Guess what? You might be in the minority. By that, I mean those who understand the real meaning of ‘decimated’. Most don’t.
If you want an example, here’s a beauty! This is a snippet from an account of a road accident: ‘… the impact fully decimated half the car’.
Your challenge is this: ‘How much damage was done to the car?’ Hint: you might need maths.
More about that in a minute.
First, consider this:
A company of 100 men marched into battle. The fighting was fierce and the company was decimated. How many men remained?
Answer: 90. Ten were killed.
Yes, ‘decimated’ means ‘reduced by one-tenth’. It is, admittedly, an ancient term of Latin origin. The Romans used decimation as a punishment; they would take and kill one in every ten men in a village or town, as a way of subduing or intimidating the rest.
‘Decimated’ is still a useful term to use, for example, when talking about the effects of disease or pandemic – as in, ‘the flu decimated the population of the area’.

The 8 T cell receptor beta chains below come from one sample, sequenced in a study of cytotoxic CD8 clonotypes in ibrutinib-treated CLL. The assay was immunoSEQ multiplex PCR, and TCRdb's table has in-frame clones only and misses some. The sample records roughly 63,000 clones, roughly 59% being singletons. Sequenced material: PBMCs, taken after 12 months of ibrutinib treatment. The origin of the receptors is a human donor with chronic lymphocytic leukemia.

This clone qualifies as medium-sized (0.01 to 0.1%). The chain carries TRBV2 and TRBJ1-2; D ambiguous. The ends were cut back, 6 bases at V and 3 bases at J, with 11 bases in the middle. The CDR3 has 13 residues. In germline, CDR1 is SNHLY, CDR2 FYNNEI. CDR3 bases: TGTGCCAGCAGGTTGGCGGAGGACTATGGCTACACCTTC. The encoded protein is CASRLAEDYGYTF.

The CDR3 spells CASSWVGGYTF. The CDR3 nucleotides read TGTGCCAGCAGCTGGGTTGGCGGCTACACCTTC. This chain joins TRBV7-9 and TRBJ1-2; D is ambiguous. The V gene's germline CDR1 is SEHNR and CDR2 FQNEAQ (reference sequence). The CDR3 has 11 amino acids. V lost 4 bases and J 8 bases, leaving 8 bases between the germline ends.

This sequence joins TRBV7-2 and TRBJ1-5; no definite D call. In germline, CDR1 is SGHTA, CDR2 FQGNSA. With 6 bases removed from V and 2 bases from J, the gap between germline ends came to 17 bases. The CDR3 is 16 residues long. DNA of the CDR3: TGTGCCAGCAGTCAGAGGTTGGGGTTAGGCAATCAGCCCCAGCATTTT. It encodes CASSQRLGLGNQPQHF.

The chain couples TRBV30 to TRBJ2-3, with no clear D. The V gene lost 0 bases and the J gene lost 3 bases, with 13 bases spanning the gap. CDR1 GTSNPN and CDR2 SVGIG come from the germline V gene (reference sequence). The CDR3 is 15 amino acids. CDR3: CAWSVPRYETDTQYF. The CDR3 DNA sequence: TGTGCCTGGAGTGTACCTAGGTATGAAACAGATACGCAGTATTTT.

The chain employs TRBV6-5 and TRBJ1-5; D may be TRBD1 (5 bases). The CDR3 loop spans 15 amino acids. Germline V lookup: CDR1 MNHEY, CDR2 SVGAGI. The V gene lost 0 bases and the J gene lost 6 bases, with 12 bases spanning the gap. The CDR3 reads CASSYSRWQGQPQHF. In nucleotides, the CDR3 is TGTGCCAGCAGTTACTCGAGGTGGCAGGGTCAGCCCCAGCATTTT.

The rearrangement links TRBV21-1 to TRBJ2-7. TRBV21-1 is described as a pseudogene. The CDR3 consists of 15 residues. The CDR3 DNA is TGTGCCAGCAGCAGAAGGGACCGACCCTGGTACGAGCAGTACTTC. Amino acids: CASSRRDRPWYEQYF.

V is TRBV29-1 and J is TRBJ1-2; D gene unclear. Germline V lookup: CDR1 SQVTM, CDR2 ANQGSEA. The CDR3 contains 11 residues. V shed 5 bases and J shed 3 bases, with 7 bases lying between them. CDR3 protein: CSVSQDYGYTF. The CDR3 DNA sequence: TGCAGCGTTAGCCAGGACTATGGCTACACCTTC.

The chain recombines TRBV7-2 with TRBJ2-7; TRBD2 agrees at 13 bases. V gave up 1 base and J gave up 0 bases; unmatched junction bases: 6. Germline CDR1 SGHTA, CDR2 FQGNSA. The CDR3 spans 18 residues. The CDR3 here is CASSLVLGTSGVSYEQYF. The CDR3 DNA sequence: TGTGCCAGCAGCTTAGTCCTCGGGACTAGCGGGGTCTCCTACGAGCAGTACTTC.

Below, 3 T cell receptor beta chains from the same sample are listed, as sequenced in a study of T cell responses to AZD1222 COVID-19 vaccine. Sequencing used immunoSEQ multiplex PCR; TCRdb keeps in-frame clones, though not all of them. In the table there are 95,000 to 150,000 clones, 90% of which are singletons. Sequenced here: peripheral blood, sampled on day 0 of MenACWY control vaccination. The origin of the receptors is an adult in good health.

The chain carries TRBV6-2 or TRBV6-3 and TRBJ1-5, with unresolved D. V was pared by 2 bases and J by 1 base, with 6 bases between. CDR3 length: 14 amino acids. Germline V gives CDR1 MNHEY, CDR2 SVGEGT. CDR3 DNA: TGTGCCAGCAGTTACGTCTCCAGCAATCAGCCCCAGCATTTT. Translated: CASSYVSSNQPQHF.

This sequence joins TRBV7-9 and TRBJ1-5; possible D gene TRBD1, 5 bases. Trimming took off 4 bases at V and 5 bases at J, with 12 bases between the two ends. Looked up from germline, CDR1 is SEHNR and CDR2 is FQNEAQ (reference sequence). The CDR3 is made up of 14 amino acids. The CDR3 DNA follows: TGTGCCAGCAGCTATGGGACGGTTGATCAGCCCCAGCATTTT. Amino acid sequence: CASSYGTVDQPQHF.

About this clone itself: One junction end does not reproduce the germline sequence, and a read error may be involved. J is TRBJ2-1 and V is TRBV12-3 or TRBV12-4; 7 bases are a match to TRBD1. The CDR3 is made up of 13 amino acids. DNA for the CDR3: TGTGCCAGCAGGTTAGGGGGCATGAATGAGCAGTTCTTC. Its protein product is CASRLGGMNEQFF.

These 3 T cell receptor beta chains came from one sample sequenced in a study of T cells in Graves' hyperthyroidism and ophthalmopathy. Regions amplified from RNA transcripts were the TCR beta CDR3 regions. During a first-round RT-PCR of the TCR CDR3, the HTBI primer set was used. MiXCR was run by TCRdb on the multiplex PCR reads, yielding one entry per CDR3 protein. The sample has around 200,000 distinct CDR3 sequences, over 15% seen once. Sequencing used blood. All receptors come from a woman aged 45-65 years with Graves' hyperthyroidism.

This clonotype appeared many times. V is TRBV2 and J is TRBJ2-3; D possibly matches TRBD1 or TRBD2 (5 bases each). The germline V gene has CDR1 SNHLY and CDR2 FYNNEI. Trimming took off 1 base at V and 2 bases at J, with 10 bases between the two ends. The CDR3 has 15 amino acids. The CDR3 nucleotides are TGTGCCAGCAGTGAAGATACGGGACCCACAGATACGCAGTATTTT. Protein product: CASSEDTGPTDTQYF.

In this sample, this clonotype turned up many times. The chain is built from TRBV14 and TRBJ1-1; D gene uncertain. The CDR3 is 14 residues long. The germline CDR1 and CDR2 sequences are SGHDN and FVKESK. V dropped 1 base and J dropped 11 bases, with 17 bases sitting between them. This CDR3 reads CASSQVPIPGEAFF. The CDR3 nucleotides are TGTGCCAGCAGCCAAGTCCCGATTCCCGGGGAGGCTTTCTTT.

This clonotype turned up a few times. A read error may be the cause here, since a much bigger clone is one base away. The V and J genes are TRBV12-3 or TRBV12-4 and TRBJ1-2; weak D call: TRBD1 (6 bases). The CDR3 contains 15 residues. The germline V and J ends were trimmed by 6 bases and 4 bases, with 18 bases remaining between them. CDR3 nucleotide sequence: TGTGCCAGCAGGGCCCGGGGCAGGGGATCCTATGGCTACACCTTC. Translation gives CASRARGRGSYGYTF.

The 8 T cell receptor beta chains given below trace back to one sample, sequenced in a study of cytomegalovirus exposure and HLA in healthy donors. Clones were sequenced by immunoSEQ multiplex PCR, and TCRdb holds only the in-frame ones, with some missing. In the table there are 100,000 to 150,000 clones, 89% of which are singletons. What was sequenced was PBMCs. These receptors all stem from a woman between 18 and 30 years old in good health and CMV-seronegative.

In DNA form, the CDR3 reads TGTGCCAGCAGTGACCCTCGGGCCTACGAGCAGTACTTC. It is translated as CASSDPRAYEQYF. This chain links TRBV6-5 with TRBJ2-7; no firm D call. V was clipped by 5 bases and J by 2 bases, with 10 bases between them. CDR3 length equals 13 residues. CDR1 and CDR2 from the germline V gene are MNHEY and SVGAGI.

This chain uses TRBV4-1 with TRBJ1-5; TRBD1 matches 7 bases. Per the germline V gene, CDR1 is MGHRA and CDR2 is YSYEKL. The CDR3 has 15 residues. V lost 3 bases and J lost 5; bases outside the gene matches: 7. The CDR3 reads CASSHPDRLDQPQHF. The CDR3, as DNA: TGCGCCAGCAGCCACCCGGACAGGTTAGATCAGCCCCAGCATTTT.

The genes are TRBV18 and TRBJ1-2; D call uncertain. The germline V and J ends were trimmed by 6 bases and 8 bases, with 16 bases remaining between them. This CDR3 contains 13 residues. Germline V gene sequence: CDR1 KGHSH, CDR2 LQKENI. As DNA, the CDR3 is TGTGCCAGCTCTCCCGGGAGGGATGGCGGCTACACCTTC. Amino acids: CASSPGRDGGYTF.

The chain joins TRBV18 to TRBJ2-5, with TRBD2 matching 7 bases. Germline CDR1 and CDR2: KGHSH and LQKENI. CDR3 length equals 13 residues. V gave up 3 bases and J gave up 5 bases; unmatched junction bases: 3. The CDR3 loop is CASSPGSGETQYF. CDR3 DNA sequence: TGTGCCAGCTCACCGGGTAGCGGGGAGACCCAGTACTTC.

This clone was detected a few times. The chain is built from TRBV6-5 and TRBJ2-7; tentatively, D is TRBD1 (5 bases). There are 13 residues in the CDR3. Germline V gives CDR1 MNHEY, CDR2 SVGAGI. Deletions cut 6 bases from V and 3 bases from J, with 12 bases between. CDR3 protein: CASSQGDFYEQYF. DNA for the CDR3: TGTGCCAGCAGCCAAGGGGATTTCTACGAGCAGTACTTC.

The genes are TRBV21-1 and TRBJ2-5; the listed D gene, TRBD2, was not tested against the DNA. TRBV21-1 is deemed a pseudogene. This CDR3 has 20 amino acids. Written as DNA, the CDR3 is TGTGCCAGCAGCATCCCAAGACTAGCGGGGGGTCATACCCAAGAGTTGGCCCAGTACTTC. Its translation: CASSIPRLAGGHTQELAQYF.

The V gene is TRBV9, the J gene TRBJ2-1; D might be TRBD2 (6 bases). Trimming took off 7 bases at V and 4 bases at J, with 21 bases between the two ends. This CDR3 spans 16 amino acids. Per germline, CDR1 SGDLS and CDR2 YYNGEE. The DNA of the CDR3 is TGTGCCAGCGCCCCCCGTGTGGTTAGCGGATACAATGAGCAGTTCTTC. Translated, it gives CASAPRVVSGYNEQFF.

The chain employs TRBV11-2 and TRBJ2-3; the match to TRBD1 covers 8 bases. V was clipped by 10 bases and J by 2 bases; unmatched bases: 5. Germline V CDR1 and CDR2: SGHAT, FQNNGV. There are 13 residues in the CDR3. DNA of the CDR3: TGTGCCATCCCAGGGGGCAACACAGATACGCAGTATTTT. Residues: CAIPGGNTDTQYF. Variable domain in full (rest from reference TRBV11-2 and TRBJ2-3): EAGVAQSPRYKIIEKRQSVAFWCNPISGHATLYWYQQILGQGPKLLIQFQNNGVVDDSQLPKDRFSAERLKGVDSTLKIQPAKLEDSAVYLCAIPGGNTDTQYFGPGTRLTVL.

Unfortunately, people usually misuse the word – often as a synonym for ‘devastated’ or ‘annihilated’.
In the fourteenth century, the Black Death killed up to 60% of some populations in Europe. That really is devastation!
By contrast, ‘decimation’ would have seen a death toll of 10%. Still dreadful, but a big difference. Huge!
Back to the car….
‘… the impact fully decimated half the car’ is, to be honest, just nonsense.
- ‘Destroyed’, or ‘damaged’ would be more accurate words.
- ‘Decimated’ only really works with ‘countables’ – numbers of cars – not one, and certainly not half a car.
- ‘Fully decimated’ is ridiculous; either it was, or it wasn’t.
Even if you ignore all that, try to answer my original question: ‘How much damage was done to the car?’
The best answer would be: ‘The impact (completely) obliterated one-tenth of half the car’. My maths makes that one twentieth, which probably means a bumper bar and a bit more. Who knows?
But not too much devastation, really.
Read more about Countables